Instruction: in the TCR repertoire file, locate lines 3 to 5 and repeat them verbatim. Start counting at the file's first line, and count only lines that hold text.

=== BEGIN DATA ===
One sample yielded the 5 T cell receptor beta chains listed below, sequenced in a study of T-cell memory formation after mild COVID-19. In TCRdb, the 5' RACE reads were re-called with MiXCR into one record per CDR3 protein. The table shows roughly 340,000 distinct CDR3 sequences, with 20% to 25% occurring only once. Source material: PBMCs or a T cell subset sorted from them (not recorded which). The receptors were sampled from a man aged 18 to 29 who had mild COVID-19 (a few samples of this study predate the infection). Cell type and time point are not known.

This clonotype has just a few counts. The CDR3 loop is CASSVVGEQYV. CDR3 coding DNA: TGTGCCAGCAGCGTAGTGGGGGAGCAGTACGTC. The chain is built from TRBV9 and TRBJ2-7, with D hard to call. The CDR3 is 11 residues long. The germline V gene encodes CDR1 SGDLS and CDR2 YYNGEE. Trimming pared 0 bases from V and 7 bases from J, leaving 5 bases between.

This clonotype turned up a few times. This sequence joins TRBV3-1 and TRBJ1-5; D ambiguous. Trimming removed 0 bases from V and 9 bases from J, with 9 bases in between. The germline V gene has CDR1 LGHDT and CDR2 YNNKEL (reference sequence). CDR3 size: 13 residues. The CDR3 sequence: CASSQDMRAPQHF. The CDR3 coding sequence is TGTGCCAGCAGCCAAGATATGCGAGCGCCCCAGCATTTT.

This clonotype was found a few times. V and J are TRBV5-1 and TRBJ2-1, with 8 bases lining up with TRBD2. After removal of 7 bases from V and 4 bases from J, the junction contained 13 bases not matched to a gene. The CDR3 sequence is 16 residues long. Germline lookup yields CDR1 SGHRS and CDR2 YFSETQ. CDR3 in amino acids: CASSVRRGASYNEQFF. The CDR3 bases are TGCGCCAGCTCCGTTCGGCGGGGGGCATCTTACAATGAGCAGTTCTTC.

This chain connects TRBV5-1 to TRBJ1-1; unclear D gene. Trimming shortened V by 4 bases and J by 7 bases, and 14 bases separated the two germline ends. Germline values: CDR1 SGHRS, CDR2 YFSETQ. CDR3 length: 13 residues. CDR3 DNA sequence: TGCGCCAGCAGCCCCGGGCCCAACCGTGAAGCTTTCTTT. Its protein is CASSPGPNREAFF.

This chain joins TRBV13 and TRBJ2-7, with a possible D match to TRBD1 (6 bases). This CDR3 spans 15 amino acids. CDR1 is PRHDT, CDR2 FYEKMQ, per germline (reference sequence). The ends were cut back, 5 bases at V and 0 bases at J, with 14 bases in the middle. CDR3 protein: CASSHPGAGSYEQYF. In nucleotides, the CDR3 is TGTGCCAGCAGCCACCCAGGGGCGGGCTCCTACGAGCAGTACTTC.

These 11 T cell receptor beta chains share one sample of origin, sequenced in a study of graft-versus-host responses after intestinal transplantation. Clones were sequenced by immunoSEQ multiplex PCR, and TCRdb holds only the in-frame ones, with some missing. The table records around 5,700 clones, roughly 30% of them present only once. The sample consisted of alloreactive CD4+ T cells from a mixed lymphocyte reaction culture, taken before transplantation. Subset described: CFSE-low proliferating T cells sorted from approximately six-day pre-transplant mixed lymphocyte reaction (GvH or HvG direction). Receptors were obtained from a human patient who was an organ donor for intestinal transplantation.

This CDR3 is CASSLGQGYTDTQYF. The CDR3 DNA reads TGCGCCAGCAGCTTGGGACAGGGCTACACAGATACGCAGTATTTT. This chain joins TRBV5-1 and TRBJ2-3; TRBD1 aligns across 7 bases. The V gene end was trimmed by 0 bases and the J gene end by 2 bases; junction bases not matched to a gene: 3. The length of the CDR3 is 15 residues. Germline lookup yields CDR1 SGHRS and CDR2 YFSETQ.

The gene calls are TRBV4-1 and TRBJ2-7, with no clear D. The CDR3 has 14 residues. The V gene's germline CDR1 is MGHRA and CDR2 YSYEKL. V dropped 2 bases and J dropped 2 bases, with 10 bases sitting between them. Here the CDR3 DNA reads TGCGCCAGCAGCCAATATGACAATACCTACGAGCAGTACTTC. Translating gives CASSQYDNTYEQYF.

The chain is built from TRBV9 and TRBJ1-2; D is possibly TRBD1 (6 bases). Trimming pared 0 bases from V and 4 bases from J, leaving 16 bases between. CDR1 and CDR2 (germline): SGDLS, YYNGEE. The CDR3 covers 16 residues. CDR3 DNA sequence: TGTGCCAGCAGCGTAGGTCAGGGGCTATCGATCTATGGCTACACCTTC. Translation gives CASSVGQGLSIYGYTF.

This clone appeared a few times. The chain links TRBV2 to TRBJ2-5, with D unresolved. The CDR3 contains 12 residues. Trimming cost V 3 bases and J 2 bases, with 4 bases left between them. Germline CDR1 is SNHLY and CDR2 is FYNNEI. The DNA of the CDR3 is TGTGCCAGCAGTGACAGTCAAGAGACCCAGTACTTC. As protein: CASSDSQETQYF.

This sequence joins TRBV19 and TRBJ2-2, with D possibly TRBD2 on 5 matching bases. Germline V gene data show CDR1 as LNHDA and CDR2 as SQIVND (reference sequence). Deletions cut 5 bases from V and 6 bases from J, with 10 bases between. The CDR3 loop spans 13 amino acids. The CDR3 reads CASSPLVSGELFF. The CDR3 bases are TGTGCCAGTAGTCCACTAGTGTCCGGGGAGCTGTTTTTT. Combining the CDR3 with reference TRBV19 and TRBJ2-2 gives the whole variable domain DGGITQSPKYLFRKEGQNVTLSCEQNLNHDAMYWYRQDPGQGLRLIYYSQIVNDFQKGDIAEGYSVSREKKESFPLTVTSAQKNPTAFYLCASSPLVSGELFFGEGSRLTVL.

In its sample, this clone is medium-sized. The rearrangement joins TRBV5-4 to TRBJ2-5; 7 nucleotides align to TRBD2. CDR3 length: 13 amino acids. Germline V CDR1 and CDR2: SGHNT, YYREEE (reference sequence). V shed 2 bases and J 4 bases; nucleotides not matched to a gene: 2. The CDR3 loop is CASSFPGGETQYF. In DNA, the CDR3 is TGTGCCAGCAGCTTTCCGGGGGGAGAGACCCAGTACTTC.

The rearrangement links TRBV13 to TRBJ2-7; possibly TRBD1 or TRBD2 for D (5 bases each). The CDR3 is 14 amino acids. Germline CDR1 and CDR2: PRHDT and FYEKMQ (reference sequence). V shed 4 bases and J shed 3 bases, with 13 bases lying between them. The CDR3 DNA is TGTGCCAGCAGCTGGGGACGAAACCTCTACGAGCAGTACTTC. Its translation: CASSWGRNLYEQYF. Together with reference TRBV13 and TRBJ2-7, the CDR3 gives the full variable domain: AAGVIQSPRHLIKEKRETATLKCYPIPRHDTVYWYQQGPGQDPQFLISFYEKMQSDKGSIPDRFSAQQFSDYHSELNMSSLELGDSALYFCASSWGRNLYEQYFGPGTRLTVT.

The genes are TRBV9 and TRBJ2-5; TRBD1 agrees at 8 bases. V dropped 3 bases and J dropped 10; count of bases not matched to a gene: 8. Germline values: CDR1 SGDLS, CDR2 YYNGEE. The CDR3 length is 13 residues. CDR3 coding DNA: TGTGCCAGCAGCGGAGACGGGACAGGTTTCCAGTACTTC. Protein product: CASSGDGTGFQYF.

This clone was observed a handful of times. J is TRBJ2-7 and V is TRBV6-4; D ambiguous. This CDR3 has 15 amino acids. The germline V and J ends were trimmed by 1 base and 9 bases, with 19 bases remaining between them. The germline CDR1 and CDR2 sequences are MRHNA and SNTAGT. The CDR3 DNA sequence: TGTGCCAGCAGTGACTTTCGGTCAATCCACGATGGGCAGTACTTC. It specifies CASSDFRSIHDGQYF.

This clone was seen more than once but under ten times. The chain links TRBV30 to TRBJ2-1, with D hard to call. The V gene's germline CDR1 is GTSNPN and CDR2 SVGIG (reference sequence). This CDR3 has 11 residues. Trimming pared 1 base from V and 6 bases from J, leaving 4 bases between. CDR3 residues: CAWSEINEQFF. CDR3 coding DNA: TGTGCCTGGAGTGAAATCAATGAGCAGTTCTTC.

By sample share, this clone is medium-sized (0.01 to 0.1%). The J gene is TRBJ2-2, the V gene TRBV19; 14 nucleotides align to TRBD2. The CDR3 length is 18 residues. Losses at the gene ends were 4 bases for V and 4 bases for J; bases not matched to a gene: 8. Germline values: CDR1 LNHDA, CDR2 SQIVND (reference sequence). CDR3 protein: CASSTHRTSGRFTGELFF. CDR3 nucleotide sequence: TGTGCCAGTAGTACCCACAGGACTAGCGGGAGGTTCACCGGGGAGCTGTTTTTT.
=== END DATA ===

This clonotype turned up a few times. This sequence joins TRBV3-1 and TRBJ1-5; D ambiguous. Trimming removed 0 bases from V and 9 bases from J, with 9 bases in between. The germline V gene has CDR1 LGHDT and CDR2 YNNKEL (reference sequence). CDR3 size: 13 residues. The CDR3 sequence: CASSQDMRAPQHF. The CDR3 coding sequence is TGTGCCAGCAGCCAAGATATGCGAGCGCCCCAGCATTTT.

This clonotype was found a few times. V and J are TRBV5-1 and TRBJ2-1, with 8 bases lining up with TRBD2. After removal of 7 bases from V and 4 bases from J, the junction contained 13 bases not matched to a gene. The CDR3 sequence is 16 residues long. Germline lookup yields CDR1 SGHRS and CDR2 YFSETQ. CDR3 in amino acids: CASSVRRGASYNEQFF. The CDR3 bases are TGCGCCAGCTCCGTTCGGCGGGGGGCATCTTACAATGAGCAGTTCTTC.

This chain connects TRBV5-1 to TRBJ1-1; unclear D gene. Trimming shortened V by 4 bases and J by 7 bases, and 14 bases separated the two germline ends. Germline values: CDR1 SGHRS, CDR2 YFSETQ. CDR3 length: 13 residues. CDR3 DNA sequence: TGCGCCAGCAGCCCCGGGCCCAACCGTGAAGCTTTCTTT. Its protein is CASSPGPNREAFF.